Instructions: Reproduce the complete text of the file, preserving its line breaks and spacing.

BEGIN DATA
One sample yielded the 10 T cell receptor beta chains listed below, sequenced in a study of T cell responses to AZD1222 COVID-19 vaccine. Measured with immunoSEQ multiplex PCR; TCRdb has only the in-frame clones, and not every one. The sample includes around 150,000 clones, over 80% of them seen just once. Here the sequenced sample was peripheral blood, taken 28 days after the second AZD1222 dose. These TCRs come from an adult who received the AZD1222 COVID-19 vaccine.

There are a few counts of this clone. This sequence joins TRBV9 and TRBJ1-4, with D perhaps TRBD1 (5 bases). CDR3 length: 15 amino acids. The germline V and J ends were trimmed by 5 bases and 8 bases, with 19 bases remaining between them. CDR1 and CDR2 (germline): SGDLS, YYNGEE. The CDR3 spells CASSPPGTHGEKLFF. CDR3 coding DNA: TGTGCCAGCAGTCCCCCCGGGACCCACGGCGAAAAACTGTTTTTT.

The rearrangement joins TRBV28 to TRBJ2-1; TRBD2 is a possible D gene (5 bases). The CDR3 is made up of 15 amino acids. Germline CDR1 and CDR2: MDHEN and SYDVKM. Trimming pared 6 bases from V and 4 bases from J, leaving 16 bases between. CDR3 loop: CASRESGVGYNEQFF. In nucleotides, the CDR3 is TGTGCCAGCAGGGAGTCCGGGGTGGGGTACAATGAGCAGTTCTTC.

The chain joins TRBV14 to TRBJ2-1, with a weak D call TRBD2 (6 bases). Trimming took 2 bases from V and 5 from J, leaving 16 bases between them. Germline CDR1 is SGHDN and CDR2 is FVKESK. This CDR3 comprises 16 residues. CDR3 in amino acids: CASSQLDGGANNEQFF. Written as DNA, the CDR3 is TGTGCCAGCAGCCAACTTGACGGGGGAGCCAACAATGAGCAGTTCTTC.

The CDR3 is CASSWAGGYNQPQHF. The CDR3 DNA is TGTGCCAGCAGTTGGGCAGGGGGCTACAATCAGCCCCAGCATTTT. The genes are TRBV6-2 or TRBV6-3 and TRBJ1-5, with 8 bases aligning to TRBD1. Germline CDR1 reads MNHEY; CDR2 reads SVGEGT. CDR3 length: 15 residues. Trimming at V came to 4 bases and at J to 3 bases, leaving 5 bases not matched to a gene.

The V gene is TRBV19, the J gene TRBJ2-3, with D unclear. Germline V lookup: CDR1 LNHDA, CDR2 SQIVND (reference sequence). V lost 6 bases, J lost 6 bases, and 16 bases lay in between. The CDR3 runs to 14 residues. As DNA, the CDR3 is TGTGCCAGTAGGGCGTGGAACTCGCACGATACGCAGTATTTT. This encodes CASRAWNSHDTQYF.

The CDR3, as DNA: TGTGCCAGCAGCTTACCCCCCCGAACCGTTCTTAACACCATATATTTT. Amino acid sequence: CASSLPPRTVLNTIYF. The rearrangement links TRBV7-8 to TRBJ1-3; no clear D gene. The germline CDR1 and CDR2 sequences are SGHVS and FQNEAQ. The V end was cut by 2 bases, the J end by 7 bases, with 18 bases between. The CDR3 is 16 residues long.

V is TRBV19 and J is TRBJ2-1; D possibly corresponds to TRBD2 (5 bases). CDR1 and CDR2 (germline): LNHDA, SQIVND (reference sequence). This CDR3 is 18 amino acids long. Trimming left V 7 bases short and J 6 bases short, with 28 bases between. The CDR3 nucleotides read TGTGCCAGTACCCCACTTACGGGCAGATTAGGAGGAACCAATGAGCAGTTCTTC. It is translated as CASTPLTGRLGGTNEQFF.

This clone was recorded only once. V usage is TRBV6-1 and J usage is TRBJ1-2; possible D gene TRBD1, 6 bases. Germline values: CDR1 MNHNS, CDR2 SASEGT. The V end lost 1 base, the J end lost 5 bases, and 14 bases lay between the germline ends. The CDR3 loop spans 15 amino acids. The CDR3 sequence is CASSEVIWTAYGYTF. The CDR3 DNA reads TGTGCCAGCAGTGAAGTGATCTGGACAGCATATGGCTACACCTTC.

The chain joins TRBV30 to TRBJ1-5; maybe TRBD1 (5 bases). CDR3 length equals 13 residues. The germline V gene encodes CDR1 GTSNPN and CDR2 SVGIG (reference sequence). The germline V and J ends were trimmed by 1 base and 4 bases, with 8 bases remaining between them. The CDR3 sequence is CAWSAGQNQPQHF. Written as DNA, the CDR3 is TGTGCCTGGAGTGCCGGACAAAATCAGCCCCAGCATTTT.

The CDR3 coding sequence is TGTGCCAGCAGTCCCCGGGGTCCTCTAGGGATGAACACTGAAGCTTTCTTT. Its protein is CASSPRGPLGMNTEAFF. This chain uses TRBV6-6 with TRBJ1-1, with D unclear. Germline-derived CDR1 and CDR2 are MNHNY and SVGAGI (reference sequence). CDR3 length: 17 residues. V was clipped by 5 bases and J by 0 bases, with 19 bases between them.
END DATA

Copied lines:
One sample yielded the 10 T cell receptor beta chains listed below, sequenced in a study of T cell responses to AZD1222 COVID-19 vaccine. Measured with immunoSEQ multiplex PCR; TCRdb has only the in-frame clones, and not every one. The sample includes around 150,000 clones, over 80% of them seen just once. Here the sequenced sample was peripheral blood, taken 28 days after the second AZD1222 dose. These TCRs come from an adult who received the AZD1222 COVID-19 vaccine.

There are a few counts of this clone. This sequence joins TRBV9 and TRBJ1-4, with D perhaps TRBD1 (5 bases). CDR3 length: 15 amino acids. The germline V and J ends were trimmed by 5 bases and 8 bases, with 19 bases remaining between them. CDR1 and CDR2 (germline): SGDLS, YYNGEE. The CDR3 spells CASSPPGTHGEKLFF. CDR3 coding DNA: TGTGCCAGCAGTCCCCCCGGGACCCACGGCGAAAAACTGTTTTTT.

The rearrangement joins TRBV28 to TRBJ2-1; TRBD2 is a possible D gene (5 bases). The CDR3 is made up of 15 amino acids. Germline CDR1 and CDR2: MDHEN and SYDVKM. Trimming pared 6 bases from V and 4 bases from J, leaving 16 bases between. CDR3 loop: CASRESGVGYNEQFF. In nucleotides, the CDR3 is TGTGCCAGCAGGGAGTCCGGGGTGGGGTACAATGAGCAGTTCTTC.

The chain joins TRBV14 to TRBJ2-1, with a weak D call TRBD2 (6 bases). Trimming took 2 bases from V and 5 from J, leaving 16 bases between them. Germline CDR1 is SGHDN and CDR2 is FVKESK. This CDR3 comprises 16 residues. CDR3 in amino acids: CASSQLDGGANNEQFF. Written as DNA, the CDR3 is TGTGCCAGCAGCCAACTTGACGGGGGAGCCAACAATGAGCAGTTCTTC.

The CDR3 is CASSWAGGYNQPQHF. The CDR3 DNA is TGTGCCAGCAGTTGGGCAGGGGGCTACAATCAGCCCCAGCATTTT. The genes are TRBV6-2 or TRBV6-3 and TRBJ1-5, with 8 bases aligning to TRBD1. Germline CDR1 reads MNHEY; CDR2 reads SVGEGT. CDR3 length: 15 residues. Trimming at V came to 4 bases and at J to 3 bases, leaving 5 bases not matched to a gene.

The V gene is TRBV19, the J gene TRBJ2-3, with D unclear. Germline V lookup: CDR1 LNHDA, CDR2 SQIVND (reference sequence). V lost 6 bases, J lost 6 bases, and 16 bases lay in between. The CDR3 runs to 14 residues. As DNA, the CDR3 is TGTGCCAGTAGGGCGTGGAACTCGCACGATACGCAGTATTTT. This encodes CASRAWNSHDTQYF.

The CDR3, as DNA: TGTGCCAGCAGCTTACCCCCCCGAACCGTTCTTAACACCATATATTTT. Amino acid sequence: CASSLPPRTVLNTIYF. The rearrangement links TRBV7-8 to TRBJ1-3; no clear D gene. The germline CDR1 and CDR2 sequences are SGHVS and FQNEAQ. The V end was cut by 2 bases, the J end by 7 bases, with 18 bases between. The CDR3 is 16 residues long.

V is TRBV19 and J is TRBJ2-1; D possibly corresponds to TRBD2 (5 bases). CDR1 and CDR2 (germline): LNHDA, SQIVND (reference sequence). This CDR3 is 18 amino acids long. Trimming left V 7 bases short and J 6 bases short, with 28 bases between. The CDR3 nucleotides read TGTGCCAGTACCCCACTTACGGGCAGATTAGGAGGAACCAATGAGCAGTTCTTC. It is translated as CASTPLTGRLGGTNEQFF.

This clone was recorded only once. V usage is TRBV6-1 and J usage is TRBJ1-2; possible D gene TRBD1, 6 bases. Germline values: CDR1 MNHNS, CDR2 SASEGT. The V end lost 1 base, the J end lost 5 bases, and 14 bases lay between the germline ends. The CDR3 loop spans 15 amino acids. The CDR3 sequence is CASSEVIWTAYGYTF. The CDR3 DNA reads TGTGCCAGCAGTGAAGTGATCTGGACAGCATATGGCTACACCTTC.

The chain joins TRBV30 to TRBJ1-5; maybe TRBD1 (5 bases). CDR3 length equals 13 residues. The germline V gene encodes CDR1 GTSNPN and CDR2 SVGIG (reference sequence). The germline V and J ends were trimmed by 1 base and 4 bases, with 8 bases remaining between them. The CDR3 sequence is CAWSAGQNQPQHF. Written as DNA, the CDR3 is TGTGCCTGGAGTGCCGGACAAAATCAGCCCCAGCATTTT.

The CDR3 coding sequence is TGTGCCAGCAGTCCCCGGGGTCCTCTAGGGATGAACACTGAAGCTTTCTTT. Its protein is CASSPRGPLGMNTEAFF. This chain uses TRBV6-6 with TRBJ1-1, with D unclear. Germline-derived CDR1 and CDR2 are MNHNY and SVGAGI (reference sequence). CDR3 length: 17 residues. V was clipped by 5 bases and J by 0 bases, with 19 bases between them.